Interview: Mia Dyson

It takes a lot of guts to uproot your life and move across the globe, particularly if, like Mia Dyson, you happen to be an artist that has built up a considerable national profile in your own country. However that’s exactly what the Victorian singer, songwriter and guitarist did when moving to the US seven years ago, a change she describes as difficult yet liberating. “I loved that everything was new and no one knew my music, and then also the hard reality of not making any money was there too, so it was really challenging,” says Dyson.

“In Australia I got put in the blues and roots thing, and even though I’m proud to have that influence, I never really saw myself that way. I just wanted to be a songwriter who plays guitar, and I guess be more under the umbrella of rock’n’roll.”

Dyson’s version of rock’n’roll has always been heavily influenced by the main variants that helped to form the genre in the first place, namely country, gospel, blues and soul. To record her latest offering, If I Said Only So Far I Take It Back, Dyson travelled to Muscle Shoals, Alabama, the small town that developed a distinctive sound and reputation thanks to a string of R&B and soul hits out of Rick Hall’s FAME Studios in the early ‘60s.

“I certainly didn’t go into the recording to make a throwback soul record, but I was fascinated by the place,” asserts Dyson. “I met John Paul White, of The Civil Wars, and he happens to live in Muscle Shoals and invited me down there. It’s not a big city, and it’s even a little bit depressed like a lot of small towns in America are, but there’s this vibrancy because of music that brings people together. So I wasn’t looking to make a Muscle Shoals record but I jumped at the chance to make a record with Muscle Shoals people in Muscle Shoals and see how it influenced the record.”

This included bassist David Hood, the same session player whose work can be heard on classics by Aretha Franklin, Percy Sledge and The Staple Singers. “I just loved the way he played, it’s a big part of the sound and adds so much fatness to the record,” says Dyson.

“So I went there with open mind and ears about how I was going to let it influence the record, whereas the previous couple of records I had everything worked out ahead of time. And having Ben Tanner of The Alabama Shakes co-produce and play keys, he just had this fantastic perspective on the songs.”

Another collaboration that informed the direction of the album came from an unexpected source. Although unknown to her when they were first married, Dyson discovered that her husband, Karl Linder, was actually a talented poet, and the two set about combining both of their skills. “When I first met him he wasn’t writing so I didn’t know, and then he started up again and literally left stuff lying around that I found and tried to put to music for my own amusement,” she says.

“The way that some of his poems would cause me to write melodies was very different to what I’d written before because the form was different. So I started doing that, just these little bits of songs, and then we tried writing outright together. We just found we have this thing; I tried writing with other people but I never enjoyed it, it always seemed like it dulled down our best qualities because we’re trying to compromise to find something. It’s been this beautiful discovery and all the songs on this record we wrote together.”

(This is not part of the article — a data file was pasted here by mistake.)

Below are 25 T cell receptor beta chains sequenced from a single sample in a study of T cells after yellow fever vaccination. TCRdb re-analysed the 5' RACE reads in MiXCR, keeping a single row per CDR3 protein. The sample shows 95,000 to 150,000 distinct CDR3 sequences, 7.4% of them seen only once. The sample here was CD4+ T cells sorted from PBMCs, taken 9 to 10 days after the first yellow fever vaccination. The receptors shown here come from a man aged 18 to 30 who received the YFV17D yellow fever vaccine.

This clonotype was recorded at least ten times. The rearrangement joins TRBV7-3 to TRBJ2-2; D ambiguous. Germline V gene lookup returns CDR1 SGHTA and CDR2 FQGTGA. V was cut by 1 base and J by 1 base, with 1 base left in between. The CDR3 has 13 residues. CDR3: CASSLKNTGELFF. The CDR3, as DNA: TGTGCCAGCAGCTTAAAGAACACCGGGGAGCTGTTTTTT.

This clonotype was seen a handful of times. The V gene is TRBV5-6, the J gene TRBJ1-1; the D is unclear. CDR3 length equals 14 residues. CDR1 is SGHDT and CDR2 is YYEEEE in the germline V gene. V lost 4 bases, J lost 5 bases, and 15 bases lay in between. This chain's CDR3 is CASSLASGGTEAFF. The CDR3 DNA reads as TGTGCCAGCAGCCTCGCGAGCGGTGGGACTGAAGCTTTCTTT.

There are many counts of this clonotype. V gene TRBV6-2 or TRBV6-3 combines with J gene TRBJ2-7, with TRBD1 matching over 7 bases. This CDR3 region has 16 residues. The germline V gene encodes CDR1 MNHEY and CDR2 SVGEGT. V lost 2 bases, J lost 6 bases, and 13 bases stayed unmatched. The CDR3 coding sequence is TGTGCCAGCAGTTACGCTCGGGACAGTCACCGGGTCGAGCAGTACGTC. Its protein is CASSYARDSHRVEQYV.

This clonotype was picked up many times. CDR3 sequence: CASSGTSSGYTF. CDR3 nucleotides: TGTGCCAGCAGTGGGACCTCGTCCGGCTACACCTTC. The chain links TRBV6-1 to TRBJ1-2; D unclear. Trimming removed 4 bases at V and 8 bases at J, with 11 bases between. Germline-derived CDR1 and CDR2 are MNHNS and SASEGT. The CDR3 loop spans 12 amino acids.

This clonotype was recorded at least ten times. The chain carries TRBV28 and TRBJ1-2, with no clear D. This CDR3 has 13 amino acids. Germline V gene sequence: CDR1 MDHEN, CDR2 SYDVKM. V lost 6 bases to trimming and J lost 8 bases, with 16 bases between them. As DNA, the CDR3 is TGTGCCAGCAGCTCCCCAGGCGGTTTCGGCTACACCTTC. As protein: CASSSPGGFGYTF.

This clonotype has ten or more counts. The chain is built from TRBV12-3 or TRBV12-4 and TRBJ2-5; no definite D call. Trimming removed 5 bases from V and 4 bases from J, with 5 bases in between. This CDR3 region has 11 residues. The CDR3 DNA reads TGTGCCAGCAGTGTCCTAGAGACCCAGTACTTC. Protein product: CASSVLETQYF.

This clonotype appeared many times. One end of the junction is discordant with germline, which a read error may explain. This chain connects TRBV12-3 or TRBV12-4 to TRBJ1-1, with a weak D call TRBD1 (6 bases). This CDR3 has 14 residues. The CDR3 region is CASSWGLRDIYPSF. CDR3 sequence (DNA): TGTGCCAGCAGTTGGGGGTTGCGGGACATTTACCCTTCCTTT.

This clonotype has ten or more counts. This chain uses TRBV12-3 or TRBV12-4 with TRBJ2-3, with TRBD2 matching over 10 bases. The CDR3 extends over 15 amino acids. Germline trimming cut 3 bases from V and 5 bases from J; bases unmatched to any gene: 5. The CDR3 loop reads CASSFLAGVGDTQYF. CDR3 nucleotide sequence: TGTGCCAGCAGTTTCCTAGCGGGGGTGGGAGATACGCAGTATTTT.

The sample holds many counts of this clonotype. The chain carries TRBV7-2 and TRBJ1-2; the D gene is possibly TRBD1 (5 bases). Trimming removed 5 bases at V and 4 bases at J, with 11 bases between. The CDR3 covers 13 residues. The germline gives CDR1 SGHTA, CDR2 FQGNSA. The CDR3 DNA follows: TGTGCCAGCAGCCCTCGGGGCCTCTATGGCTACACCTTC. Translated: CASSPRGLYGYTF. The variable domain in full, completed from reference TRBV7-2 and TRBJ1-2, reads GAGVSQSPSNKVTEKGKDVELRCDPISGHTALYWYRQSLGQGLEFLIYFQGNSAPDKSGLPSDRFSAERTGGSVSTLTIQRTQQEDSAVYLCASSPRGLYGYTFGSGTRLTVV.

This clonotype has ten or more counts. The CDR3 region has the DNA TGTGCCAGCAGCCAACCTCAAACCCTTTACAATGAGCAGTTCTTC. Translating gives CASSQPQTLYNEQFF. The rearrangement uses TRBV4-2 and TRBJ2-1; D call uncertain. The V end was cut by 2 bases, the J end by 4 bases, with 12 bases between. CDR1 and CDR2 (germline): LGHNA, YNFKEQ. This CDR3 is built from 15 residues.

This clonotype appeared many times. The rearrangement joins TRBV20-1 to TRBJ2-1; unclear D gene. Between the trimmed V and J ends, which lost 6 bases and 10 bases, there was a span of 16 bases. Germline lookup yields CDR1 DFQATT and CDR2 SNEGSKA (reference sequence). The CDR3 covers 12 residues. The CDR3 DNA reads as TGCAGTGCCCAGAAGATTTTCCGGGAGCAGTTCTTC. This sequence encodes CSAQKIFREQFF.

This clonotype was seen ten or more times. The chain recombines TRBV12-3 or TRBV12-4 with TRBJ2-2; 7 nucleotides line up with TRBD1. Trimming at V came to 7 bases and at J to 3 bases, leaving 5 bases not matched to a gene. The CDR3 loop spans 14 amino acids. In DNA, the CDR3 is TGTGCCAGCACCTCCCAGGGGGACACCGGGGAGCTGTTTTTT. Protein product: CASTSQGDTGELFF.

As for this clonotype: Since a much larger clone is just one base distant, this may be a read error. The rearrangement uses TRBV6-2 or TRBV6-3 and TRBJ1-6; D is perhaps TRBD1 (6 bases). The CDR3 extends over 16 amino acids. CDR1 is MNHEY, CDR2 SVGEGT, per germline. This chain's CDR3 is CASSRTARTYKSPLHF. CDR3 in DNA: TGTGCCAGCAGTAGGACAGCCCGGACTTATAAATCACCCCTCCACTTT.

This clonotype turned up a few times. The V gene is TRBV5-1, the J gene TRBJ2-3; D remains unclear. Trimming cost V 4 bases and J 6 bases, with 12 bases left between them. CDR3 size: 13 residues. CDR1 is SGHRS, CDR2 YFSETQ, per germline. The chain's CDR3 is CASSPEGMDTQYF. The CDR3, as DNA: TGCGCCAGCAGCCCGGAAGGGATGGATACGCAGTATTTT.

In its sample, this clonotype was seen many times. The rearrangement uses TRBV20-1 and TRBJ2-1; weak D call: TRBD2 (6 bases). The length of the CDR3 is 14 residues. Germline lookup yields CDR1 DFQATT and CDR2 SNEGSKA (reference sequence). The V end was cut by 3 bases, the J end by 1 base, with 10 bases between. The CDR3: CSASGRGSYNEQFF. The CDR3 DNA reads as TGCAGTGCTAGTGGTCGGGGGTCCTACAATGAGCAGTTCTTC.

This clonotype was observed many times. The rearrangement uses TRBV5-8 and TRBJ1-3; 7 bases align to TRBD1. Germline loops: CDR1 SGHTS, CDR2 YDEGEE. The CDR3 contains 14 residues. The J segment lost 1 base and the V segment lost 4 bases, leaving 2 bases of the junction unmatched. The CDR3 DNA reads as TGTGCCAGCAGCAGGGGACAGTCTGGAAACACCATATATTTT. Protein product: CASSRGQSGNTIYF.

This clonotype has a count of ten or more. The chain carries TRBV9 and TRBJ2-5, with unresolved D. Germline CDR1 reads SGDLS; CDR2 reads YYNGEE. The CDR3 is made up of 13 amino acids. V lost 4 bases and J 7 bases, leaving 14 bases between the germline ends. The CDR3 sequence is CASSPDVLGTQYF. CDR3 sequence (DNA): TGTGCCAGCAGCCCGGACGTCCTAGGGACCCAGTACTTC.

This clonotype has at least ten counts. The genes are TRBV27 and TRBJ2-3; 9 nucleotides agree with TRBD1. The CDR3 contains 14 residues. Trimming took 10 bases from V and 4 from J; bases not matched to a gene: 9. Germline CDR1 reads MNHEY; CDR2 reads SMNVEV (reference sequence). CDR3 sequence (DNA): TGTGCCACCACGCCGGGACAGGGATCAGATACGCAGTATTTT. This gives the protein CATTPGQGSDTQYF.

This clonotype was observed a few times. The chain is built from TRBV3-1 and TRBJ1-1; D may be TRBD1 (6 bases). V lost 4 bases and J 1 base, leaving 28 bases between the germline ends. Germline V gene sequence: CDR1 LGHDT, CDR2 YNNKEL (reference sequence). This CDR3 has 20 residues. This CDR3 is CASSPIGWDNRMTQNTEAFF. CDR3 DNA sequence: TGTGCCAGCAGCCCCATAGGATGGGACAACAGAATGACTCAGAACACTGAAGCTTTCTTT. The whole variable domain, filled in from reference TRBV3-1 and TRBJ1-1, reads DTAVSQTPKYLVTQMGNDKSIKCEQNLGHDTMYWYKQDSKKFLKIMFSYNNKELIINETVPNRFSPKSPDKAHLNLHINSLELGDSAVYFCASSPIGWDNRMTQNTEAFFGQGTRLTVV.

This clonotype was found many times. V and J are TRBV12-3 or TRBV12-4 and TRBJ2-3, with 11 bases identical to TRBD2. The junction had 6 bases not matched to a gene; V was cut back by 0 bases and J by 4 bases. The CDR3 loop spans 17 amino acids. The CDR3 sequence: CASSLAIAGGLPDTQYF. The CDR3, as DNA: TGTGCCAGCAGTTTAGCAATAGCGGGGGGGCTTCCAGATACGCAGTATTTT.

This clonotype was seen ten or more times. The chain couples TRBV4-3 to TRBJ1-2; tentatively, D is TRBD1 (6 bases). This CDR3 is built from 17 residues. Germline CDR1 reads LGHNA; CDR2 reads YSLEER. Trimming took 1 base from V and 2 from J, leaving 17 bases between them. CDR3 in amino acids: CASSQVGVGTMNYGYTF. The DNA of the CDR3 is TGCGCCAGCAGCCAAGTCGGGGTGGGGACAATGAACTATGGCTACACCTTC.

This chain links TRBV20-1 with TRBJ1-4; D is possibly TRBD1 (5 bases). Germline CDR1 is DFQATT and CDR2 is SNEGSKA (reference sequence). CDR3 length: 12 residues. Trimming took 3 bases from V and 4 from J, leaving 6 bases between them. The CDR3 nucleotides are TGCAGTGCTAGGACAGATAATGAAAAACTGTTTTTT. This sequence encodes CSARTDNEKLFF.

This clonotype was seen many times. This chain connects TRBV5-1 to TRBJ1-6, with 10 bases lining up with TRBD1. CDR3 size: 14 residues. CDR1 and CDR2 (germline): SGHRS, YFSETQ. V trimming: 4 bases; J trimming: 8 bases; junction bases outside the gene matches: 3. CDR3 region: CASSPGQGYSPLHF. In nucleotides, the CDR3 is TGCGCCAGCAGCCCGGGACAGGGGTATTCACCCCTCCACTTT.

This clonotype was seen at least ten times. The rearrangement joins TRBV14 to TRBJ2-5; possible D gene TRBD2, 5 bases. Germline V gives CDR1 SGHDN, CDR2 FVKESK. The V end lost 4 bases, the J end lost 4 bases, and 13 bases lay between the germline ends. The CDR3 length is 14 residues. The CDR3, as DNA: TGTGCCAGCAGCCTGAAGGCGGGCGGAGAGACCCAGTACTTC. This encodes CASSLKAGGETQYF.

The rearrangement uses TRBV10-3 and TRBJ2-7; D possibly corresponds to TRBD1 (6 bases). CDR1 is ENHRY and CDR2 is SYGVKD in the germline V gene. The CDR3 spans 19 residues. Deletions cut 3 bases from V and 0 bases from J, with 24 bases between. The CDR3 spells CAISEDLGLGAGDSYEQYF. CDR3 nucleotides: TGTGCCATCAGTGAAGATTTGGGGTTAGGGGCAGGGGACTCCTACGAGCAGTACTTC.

Linder’s poetic touch had a direct bearing over the feeling of If I Said Only So Far I Take It Back, most noticeably in Dyson’s vocal performance, which has never sounded as natural or confident in its abilities as on these new songs. “For the first years of my career my voice felt like the strongest element that I had, and so I was more focused on the sound that I was making rather than the actual words,” she says.

“I think I was trying to be something, and now it feels like it’s just a natural expression and I’m not afraid of some of the more vulnerable sounding parts of my voice or what I want to say. Especially being a young woman in the industry, I wanted to protect myself by being ‘I have a big voice and people won’t fuck with me’. It’s strange to be a young woman surrounded by wall-to-wall dudes when you’re 21 and not see other women to look up to.

“I remember someone telling me ‘Oh you should just put down the guitar and sing’. But I was never put off by that, guitar is just so much fun to play. Voice came easy, but guitar was, and still is, riskier. Like I could try something outside of my comfort zone and if I land it it’s the most fun thing ever, and if I don’t it’s terrifying.”

If I Said Only So Far I Take It Back is out on Friday March 9 through Cooking Vinyl/Single Lock. Mia Dyson is touring Australia in late March with tickets available from miadyson.com. Originally published in Mixdown Magazine.

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